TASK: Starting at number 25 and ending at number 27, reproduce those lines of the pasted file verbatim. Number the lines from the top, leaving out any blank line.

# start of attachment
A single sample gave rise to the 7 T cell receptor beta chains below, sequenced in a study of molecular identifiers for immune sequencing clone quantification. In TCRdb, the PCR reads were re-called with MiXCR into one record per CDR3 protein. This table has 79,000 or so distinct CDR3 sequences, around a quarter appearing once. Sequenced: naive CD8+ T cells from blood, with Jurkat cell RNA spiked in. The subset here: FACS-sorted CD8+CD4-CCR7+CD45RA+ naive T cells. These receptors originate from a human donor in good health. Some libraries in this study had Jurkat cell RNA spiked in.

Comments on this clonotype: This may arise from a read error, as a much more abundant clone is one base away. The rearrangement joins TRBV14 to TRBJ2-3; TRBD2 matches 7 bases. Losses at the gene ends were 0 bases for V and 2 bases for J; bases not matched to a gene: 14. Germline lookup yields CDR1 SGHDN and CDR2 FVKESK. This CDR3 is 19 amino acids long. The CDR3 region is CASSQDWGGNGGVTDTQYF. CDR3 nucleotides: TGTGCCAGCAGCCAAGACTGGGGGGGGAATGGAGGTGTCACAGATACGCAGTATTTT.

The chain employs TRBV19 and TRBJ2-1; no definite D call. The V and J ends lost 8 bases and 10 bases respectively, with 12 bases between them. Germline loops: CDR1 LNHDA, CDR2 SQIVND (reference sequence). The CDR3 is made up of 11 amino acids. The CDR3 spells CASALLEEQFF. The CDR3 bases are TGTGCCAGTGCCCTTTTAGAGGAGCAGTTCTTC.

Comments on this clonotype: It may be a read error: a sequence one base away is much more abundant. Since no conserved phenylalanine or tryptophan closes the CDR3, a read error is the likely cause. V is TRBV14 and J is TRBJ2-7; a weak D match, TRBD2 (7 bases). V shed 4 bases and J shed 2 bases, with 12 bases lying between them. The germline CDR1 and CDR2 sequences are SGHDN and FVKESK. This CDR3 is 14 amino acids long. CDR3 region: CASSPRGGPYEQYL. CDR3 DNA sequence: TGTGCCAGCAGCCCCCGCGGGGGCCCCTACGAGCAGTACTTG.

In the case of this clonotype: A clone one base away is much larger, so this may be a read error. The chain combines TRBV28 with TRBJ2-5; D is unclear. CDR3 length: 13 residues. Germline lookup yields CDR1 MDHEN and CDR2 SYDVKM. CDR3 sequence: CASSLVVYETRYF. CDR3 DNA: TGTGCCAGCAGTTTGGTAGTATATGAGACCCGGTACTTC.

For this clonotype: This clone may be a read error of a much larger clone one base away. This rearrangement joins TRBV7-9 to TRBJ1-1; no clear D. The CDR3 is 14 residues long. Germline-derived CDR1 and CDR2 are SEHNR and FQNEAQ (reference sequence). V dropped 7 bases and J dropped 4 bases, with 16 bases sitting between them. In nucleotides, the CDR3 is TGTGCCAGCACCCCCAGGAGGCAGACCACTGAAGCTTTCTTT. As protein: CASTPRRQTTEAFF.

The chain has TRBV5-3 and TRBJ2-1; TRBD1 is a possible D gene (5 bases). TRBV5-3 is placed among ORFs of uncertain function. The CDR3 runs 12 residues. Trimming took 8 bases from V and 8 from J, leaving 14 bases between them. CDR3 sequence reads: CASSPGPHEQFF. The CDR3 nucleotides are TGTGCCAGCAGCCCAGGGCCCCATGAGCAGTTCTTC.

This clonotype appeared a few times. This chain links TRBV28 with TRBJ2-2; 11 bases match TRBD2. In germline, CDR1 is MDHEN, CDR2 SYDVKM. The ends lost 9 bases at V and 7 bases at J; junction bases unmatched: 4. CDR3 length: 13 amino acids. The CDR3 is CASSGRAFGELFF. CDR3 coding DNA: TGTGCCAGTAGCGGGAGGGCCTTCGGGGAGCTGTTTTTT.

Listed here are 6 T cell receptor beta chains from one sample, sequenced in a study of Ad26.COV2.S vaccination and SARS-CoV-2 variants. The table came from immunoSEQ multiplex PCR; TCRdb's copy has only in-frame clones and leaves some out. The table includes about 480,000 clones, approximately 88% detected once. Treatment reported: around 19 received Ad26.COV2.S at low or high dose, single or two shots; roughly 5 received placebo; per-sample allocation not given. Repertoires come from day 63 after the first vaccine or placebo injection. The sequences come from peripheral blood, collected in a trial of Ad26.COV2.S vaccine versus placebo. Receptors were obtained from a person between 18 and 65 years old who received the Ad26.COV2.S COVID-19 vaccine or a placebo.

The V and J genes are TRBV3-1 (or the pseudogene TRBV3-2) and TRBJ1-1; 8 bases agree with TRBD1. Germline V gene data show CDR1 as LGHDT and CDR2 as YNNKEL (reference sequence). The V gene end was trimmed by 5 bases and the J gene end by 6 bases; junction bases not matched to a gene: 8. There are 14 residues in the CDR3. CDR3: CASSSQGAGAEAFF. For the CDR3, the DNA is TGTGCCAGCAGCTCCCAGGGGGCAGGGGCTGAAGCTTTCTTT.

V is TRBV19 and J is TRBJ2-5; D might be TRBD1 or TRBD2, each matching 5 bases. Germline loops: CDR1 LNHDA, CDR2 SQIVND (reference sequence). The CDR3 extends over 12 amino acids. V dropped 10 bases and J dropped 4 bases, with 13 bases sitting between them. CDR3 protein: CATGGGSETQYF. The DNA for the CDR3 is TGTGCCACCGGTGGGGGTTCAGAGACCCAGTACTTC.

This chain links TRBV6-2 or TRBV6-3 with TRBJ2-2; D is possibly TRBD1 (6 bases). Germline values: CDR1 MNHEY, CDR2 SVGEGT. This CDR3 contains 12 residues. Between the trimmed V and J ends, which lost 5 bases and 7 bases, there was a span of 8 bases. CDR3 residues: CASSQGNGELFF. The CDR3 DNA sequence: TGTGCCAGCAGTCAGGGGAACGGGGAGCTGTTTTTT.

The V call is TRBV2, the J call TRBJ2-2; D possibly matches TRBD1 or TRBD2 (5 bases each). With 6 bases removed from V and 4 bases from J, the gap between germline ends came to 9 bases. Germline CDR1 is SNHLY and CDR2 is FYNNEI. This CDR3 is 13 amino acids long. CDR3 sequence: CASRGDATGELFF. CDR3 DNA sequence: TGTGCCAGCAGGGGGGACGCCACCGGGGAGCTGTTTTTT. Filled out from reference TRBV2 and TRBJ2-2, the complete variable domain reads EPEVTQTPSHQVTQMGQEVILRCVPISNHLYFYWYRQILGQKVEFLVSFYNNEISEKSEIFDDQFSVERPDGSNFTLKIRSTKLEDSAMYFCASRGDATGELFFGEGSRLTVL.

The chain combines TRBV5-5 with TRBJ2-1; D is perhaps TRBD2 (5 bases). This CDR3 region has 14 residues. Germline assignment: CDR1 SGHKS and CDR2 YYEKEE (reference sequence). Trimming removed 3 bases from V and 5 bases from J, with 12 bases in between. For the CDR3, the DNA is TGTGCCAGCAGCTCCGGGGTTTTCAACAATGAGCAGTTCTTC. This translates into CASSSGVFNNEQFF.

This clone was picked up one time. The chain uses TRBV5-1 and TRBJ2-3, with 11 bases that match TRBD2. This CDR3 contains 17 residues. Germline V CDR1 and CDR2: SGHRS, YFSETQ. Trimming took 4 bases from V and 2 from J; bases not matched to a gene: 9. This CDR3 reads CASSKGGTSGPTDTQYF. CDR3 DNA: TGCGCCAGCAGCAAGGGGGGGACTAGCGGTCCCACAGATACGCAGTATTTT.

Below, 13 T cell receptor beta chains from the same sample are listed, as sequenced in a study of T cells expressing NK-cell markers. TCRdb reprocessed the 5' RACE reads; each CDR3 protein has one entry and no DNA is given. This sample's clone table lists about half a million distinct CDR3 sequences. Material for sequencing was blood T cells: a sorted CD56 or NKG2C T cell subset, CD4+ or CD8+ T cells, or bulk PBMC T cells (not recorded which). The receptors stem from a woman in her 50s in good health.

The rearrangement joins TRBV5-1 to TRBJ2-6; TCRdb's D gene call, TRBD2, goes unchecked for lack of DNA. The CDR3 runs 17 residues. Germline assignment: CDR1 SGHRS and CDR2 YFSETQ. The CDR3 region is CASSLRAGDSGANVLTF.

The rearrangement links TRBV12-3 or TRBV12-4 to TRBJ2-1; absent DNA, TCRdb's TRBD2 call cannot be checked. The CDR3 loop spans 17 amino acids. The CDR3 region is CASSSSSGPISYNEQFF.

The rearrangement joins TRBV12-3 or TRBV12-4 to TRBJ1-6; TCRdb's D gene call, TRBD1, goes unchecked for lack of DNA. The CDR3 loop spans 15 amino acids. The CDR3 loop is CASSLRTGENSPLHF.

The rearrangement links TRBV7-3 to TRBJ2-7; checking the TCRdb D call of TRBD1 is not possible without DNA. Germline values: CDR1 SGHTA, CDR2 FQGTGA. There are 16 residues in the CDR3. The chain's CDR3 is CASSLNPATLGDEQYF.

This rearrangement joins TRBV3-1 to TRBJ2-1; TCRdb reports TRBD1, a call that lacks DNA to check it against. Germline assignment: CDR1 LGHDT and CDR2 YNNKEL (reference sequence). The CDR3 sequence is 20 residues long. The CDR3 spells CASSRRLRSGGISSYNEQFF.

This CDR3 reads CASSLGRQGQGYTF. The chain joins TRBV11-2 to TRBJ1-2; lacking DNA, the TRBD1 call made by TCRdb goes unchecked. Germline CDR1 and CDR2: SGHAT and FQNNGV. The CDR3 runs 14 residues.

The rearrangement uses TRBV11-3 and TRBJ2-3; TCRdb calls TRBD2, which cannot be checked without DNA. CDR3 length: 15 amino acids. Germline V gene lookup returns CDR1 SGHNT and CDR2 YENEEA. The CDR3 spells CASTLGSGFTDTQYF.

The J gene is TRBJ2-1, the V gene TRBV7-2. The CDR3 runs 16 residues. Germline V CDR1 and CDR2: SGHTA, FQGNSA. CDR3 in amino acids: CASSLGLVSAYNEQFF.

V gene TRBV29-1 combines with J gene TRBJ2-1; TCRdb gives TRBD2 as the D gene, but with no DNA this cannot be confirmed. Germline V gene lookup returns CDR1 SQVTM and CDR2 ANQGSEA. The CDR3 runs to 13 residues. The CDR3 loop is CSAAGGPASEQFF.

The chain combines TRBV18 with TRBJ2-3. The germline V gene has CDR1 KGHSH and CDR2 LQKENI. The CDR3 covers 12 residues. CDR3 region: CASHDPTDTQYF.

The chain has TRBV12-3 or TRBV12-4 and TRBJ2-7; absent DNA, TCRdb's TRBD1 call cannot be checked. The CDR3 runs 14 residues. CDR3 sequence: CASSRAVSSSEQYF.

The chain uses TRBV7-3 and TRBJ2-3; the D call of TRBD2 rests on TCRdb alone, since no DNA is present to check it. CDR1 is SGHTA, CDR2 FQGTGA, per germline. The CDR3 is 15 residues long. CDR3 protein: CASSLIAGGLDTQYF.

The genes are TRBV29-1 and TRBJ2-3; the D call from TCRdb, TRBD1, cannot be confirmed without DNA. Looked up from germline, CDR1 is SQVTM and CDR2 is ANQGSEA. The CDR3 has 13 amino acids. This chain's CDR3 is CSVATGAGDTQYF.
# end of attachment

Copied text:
V gene TRBV29-1 combines with J gene TRBJ2-1; TCRdb gives TRBD2 as the D gene, but with no DNA this cannot be confirmed. Germline V gene lookup returns CDR1 SQVTM and CDR2 ANQGSEA. The CDR3 runs to 13 residues. The CDR3 loop is CSAAGGPASEQFF.

The chain combines TRBV18 with TRBJ2-3. The germline V gene has CDR1 KGHSH and CDR2 LQKENI. The CDR3 covers 12 residues. CDR3 region: CASHDPTDTQYF.

The chain has TRBV12-3 or TRBV12-4 and TRBJ2-7; absent DNA, TCRdb's TRBD1 call cannot be checked. The CDR3 runs 14 residues. CDR3 sequence: CASSRAVSSSEQYF.